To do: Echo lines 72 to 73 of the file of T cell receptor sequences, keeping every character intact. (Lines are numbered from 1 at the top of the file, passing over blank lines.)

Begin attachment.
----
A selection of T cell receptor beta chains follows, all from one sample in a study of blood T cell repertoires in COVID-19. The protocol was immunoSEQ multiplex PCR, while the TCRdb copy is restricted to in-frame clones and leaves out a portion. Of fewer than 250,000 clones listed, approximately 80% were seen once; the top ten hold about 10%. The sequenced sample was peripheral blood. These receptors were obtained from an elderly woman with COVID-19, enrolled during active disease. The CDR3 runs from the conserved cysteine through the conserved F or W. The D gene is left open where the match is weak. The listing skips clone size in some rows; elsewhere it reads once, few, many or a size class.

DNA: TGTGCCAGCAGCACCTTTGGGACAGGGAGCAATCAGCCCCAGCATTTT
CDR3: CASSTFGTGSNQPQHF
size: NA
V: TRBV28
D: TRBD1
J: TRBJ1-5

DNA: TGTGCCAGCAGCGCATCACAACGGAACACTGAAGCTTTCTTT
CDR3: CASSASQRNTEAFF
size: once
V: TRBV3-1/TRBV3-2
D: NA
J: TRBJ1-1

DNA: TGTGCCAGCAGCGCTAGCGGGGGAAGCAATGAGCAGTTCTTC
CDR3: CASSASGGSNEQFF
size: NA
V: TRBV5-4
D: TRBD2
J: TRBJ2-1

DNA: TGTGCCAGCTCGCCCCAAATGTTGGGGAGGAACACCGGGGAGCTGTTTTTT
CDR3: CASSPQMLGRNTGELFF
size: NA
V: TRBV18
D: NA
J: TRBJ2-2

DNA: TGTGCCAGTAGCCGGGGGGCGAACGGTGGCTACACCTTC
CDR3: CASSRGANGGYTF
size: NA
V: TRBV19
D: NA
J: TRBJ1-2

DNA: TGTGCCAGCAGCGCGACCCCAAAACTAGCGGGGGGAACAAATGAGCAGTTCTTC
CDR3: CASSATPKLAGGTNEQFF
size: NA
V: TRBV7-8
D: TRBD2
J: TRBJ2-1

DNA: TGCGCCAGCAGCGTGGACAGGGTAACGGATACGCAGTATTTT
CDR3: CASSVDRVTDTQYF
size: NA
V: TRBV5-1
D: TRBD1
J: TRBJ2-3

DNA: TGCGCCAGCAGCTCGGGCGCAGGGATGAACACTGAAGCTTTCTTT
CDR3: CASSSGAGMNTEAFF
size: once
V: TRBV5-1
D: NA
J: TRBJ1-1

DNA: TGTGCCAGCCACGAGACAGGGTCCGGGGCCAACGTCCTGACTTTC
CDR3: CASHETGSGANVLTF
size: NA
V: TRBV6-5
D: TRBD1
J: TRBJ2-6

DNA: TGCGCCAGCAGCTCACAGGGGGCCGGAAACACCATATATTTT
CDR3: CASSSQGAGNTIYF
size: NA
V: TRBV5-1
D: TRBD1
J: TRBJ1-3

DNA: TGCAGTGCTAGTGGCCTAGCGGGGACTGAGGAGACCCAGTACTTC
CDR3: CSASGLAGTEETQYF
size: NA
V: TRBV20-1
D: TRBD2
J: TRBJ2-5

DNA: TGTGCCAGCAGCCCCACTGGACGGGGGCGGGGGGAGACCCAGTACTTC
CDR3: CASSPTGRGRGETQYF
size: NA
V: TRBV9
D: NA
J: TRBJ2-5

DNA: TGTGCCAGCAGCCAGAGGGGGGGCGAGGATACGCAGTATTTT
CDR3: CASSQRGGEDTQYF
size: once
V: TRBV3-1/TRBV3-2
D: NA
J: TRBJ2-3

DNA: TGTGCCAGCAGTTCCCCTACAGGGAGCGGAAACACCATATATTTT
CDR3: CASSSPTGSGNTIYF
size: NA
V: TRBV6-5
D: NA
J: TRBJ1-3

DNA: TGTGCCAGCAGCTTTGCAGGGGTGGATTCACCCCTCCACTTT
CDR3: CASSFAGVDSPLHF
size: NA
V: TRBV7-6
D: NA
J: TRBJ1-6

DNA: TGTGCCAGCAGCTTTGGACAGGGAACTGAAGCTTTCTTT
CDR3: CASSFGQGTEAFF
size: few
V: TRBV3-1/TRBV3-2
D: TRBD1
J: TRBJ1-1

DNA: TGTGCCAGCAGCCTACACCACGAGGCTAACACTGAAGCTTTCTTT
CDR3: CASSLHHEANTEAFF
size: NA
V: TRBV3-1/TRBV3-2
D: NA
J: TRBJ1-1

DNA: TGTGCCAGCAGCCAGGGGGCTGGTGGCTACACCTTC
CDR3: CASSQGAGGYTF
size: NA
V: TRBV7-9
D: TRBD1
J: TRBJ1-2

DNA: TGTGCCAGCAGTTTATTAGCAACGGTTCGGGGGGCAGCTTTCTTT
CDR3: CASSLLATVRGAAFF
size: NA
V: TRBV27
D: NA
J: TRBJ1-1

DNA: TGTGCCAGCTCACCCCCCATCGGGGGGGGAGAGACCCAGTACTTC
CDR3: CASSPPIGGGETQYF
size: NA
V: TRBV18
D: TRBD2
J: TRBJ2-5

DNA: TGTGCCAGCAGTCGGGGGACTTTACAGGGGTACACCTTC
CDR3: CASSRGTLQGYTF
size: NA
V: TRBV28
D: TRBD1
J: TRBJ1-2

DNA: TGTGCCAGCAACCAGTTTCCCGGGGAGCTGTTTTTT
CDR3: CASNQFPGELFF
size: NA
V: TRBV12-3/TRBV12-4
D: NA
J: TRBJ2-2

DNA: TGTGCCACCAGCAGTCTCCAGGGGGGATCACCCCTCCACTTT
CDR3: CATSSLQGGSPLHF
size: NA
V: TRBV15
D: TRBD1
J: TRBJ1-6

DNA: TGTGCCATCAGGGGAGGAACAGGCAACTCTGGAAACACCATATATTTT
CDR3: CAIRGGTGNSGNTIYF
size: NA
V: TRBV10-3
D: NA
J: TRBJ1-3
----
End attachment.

D: NA
J: TRBJ2-5